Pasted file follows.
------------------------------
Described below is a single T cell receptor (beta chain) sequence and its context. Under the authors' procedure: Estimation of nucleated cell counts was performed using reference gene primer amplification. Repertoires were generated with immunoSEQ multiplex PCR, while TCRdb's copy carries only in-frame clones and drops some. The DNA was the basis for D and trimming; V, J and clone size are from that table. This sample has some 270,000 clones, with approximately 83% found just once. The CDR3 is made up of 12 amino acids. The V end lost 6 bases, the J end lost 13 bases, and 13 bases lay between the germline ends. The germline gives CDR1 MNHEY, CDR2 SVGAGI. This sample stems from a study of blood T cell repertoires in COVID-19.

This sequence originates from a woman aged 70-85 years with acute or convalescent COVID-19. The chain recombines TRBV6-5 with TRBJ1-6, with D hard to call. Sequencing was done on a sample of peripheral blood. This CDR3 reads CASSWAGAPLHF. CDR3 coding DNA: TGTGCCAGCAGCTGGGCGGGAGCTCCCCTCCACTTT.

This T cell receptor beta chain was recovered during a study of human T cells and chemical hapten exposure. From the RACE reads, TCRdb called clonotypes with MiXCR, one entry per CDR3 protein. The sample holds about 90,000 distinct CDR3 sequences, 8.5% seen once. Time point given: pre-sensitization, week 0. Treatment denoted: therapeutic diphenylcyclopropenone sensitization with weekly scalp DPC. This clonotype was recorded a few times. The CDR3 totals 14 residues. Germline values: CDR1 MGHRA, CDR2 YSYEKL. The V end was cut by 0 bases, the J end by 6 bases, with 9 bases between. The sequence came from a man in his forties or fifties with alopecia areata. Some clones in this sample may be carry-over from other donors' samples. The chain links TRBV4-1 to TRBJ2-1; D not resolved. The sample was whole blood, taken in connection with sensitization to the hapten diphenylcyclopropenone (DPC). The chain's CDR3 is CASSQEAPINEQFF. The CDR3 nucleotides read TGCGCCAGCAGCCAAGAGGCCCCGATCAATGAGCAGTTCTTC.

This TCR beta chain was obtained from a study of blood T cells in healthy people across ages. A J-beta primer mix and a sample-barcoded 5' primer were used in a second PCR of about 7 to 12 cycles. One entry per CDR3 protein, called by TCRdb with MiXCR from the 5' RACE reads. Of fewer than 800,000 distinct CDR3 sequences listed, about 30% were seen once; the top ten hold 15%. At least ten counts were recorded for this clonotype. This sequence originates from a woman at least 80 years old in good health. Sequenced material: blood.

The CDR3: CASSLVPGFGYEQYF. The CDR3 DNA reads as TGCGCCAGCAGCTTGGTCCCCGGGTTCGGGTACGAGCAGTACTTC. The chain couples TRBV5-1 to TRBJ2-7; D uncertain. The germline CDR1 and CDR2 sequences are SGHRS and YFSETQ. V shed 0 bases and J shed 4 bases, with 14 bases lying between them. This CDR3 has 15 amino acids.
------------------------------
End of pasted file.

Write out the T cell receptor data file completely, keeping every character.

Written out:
Described below is a single T cell receptor (beta chain) sequence and its context. Under the authors' procedure: Estimation of nucleated cell counts was performed using reference gene primer amplification. Repertoires were generated with immunoSEQ multiplex PCR, while TCRdb's copy carries only in-frame clones and drops some. The DNA was the basis for D and trimming; V, J and clone size are from that table. This sample has some 270,000 clones, with approximately 83% found just once. The CDR3 is made up of 12 amino acids. The V end lost 6 bases, the J end lost 13 bases, and 13 bases lay between the germline ends. The germline gives CDR1 MNHEY, CDR2 SVGAGI. This sample stems from a study of blood T cell repertoires in COVID-19.

This sequence originates from a woman aged 70-85 years with acute or convalescent COVID-19. The chain recombines TRBV6-5 with TRBJ1-6, with D hard to call. Sequencing was done on a sample of peripheral blood. This CDR3 reads CASSWAGAPLHF. CDR3 coding DNA: TGTGCCAGCAGCTGGGCGGGAGCTCCCCTCCACTTT.

This T cell receptor beta chain was recovered during a study of human T cells and chemical hapten exposure. From the RACE reads, TCRdb called clonotypes with MiXCR, one entry per CDR3 protein. The sample holds about 90,000 distinct CDR3 sequences, 8.5% seen once. Time point given: pre-sensitization, week 0. Treatment denoted: therapeutic diphenylcyclopropenone sensitization with weekly scalp DPC. This clonotype was recorded a few times. The CDR3 totals 14 residues. Germline values: CDR1 MGHRA, CDR2 YSYEKL. The V end was cut by 0 bases, the J end by 6 bases, with 9 bases between. The sequence came from a man in his forties or fifties with alopecia areata. Some clones in this sample may be carry-over from other donors' samples. The chain links TRBV4-1 to TRBJ2-1; D not resolved. The sample was whole blood, taken in connection with sensitization to the hapten diphenylcyclopropenone (DPC). The chain's CDR3 is CASSQEAPINEQFF. The CDR3 nucleotides read TGCGCCAGCAGCCAAGAGGCCCCGATCAATGAGCAGTTCTTC.

This TCR beta chain was obtained from a study of blood T cells in healthy people across ages. A J-beta primer mix and a sample-barcoded 5' primer were used in a second PCR of about 7 to 12 cycles. One entry per CDR3 protein, called by TCRdb with MiXCR from the 5' RACE reads. Of fewer than 800,000 distinct CDR3 sequences listed, about 30% were seen once; the top ten hold 15%. At least ten counts were recorded for this clonotype. This sequence originates from a woman at least 80 years old in good health. Sequenced material: blood.

The CDR3: CASSLVPGFGYEQYF. The CDR3 DNA reads as TGCGCCAGCAGCTTGGTCCCCGGGTTCGGGTACGAGCAGTACTTC. The chain couples TRBV5-1 to TRBJ2-7; D uncertain. The germline CDR1 and CDR2 sequences are SGHRS and YFSETQ. V shed 0 bases and J shed 4 bases, with 14 bases lying between them. This CDR3 has 15 amino acids.